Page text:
This section features blog posts around issues relating to professional learning. If you are interested in contributing a book review/blog please contact Dr Ewan Ingleby (email@example.com) and read the guidance for contributors for full details.
I am passionate about teaching and I am also keen to make an impact in the world of academia, especially with SEN in rural areas of Nigeria. It is this zeal that led to my quest for higher education degrees abroad, with the hope of reflecting on the challenges of...Read More »
While recent media attention has been focussed on Toby Young, perhaps people have overlooked the real nature of the new ‘Office For Students’? This organisation has been set up to regulate higher education as ‘a market’. The office sees students as consumers, as does the House of Commons Education Committee...Read More »
I was delighted to be asked to facilitate a workshop on research impact at the NINE (Northern Ireland North East) ESRC (Economic and Social Research Council) Autumn conference in November 2017. The conference was held at St James’s Park, the home of Newcastle United. I arrived at the venue on...Read More »
It could be argued that The Irish Christian Brothers have at times been in breach of The Trade Descriptions Act. This is because there do appear to be examples when the evidence of their Christianity is questioned. An Irish accountant I knew made reference to the ability of ‘the brothers’...Read More »
For me political education does not mean pouring approved knowledge into human receptacles and then measuring the rate of regurgitation. It is an interactive human activity in which teachers are learners and learners are teachers.
In 1971 the now defunct Politics Association was formed in order to stimulate political education. From...Read More »
The report of the ‘Task Group on Assessment and Testing’ (TGAT), December 1988, introduced me to the term ‘feed forward’. It is not a particularly elegant term but it serves to remind us that when tutors comment on students’ work, the process involves more than delivering a judgement and more than...Read More »
Professional development in England is shaped by policymakers. What is the true meaning behind the political vocabulary of England in 2017? In this blog I argue that the politics that is shaping professional development in England in 2017 is more like ‘froth’ than ‘beer’.
The nature of politics in 2017
‘Politics’ ought...Read More »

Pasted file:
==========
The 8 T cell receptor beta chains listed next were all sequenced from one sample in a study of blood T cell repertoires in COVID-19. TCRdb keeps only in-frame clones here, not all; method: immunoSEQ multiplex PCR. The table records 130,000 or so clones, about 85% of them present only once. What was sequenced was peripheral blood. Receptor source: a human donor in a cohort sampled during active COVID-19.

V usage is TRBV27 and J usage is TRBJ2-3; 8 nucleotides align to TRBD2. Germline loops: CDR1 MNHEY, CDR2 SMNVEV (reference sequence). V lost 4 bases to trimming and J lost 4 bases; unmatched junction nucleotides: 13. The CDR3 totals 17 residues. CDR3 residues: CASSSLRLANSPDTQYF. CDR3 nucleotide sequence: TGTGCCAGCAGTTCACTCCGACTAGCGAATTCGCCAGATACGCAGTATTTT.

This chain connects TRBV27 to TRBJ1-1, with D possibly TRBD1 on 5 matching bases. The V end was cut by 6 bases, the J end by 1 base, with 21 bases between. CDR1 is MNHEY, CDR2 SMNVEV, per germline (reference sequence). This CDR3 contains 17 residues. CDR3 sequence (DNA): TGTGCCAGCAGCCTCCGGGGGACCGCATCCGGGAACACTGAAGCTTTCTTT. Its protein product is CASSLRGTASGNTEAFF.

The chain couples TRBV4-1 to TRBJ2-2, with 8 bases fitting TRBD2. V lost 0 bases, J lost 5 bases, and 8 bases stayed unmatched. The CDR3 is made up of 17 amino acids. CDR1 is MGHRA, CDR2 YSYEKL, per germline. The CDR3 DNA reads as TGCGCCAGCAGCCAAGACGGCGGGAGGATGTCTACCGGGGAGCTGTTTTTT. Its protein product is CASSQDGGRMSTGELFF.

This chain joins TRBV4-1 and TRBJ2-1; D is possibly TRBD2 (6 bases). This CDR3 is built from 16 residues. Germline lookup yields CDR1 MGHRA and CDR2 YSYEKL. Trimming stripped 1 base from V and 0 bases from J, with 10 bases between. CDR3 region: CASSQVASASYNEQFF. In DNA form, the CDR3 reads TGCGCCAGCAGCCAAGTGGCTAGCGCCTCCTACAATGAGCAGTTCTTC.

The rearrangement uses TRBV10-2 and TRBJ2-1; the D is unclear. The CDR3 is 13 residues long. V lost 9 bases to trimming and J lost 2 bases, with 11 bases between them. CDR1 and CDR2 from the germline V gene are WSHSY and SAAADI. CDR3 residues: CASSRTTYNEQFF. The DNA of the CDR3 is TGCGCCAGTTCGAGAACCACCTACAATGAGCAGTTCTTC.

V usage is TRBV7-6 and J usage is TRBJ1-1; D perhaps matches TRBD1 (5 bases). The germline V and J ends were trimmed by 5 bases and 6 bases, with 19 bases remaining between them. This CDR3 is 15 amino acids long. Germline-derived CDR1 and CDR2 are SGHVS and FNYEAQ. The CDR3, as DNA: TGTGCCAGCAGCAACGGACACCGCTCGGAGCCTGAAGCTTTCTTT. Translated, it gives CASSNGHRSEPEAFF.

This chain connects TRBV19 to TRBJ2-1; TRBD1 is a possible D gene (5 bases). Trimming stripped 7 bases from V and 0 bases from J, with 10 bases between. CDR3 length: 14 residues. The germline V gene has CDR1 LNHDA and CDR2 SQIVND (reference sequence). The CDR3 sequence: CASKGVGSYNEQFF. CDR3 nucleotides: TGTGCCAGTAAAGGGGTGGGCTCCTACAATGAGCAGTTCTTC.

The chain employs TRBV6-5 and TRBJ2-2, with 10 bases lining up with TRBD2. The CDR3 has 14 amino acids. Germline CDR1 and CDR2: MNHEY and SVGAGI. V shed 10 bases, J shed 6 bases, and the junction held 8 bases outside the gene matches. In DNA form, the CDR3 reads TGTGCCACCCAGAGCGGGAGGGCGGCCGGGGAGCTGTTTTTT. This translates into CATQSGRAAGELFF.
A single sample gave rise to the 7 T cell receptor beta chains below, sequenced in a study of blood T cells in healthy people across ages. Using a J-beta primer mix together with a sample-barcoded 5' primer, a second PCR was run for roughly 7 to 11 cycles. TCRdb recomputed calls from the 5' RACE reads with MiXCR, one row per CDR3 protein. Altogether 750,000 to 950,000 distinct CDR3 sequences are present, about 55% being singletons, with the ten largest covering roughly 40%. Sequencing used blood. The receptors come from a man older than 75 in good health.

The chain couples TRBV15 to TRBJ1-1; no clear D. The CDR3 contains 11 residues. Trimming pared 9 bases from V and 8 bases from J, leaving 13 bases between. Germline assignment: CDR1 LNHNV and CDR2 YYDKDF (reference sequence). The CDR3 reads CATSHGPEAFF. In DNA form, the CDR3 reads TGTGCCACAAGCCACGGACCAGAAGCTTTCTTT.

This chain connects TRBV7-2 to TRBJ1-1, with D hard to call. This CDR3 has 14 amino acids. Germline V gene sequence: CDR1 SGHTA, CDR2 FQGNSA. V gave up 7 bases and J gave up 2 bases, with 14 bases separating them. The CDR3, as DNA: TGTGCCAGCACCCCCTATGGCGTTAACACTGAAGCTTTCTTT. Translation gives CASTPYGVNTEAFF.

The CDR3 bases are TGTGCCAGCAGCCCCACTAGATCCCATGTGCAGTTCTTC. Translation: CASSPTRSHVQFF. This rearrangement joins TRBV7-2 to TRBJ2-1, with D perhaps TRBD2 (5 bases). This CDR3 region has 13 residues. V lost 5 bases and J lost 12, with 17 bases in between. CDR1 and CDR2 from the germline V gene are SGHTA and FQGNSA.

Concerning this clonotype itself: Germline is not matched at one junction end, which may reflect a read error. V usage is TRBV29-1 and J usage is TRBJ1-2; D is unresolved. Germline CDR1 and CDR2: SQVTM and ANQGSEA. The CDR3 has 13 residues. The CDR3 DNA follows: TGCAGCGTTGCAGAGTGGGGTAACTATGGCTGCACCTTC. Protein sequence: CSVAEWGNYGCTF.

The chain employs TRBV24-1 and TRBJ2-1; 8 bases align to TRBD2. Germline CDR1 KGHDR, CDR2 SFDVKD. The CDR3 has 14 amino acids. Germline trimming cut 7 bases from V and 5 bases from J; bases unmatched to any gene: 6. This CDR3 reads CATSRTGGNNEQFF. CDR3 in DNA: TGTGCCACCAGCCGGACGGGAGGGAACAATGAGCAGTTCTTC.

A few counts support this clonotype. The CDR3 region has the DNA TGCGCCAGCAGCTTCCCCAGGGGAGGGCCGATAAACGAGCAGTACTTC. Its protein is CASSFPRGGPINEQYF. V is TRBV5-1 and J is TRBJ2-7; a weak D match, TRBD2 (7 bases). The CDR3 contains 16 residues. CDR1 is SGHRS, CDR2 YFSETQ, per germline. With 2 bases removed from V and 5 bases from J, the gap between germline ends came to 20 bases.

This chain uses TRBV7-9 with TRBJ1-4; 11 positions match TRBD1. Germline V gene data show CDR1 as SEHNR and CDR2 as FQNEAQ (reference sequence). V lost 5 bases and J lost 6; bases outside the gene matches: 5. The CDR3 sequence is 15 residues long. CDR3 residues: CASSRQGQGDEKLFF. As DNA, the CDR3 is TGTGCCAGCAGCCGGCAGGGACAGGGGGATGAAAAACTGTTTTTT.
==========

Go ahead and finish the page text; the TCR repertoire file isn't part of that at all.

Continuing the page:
“If it is very important to you how clean your house is, you will not make it through this course” the tutor announced. This massive news, delivered a quarter of the way through my Access to Higher Education course, was fairly derailing to me. While producing a good piece of...Read More »
The appeal of Flann O’Brien’s novel ‘At-Swim-Two-Birds’ rests within its oblique interpretation of the world. The literature student in the book disagrees with one beginning and one ending in a novel. So we get three stories set in motion at the same time. This makes me think of communicating about...Read More »
The IPDA (International Professional Development Association) conference at the University of Stirling in 2016 witnessed a number of highlights. One highlight that led to much post-keynote discussion was Jan Vermunt’s recommendation for us to explore the hidden themes within education. In education there are any number of such themes. One...Read More »
The IPDA prize is intended to acknowledge outstanding work undertaken by post graduate students in the field of professional learning. IPDA is reviewing the criteria for the prize and further details will be published later in the year. Here, one of the winners of the 2015 prize, Lorna Anderson writes...Read More »
One of the key purposes of the IPDA blog is to allow contributors to send opinion pieces which hopefully stimulate, challenge and invite debate. I’m new to blogging but I assume that bloggers should be ready for their views to be contested and for alternative views to be posted. My...Read More »
The IPDA International Committee had an exchange of emails recently. The term ‘Professional Development and Learning’ (PDL) was used and I responded (reacted?) by saying that I preferred ‘Professional Learning and Development’ (PLD). Although both are correct, I felt that IPDA should use one term consistently and justify its use,...Read More »
Recently I overheard an animated conversation about the functions of a power tool used for a DIY task. Talking about the job or even the tool itself was insufficient; the item was removed from its box, the attachments scrutinised and the prospect of more DIY projects discussed with enthusiasm. A...Read More »
Leadership of teachers is considered as one of the key factors for innovation and quality improvement in schools. However, as leadership qualities are not a standard element in initial teacher education programs, arrangements for post-initial professional development of teachers in schools needs to address the development of teacher leadership qualities.
In...Read More »
This article was originally written in March 2013 in response to a speech by Ben Goldacre and the publication of a UK government report on educational research. 18 months on and the ‘what works ‘ agenda is becoming more embedded in English school culture and has impacted on the practice...Read More »
Colleagues will note my interest in members working in collaboration to research and develop CPD. I have been sent the following information (thanks to Cliff Jones and James Noble at UCET), and 1 wondered if several of us might be interested in working on this – maybe under the ipda...Read More »
The recent IPDA conference provided plenty of food for thought. The keynote speakers gave a view on the need for leadership in the field of professional learning. Some spoke of the need to take context and local culture into account. The success of models of CPD do for many need...Read More »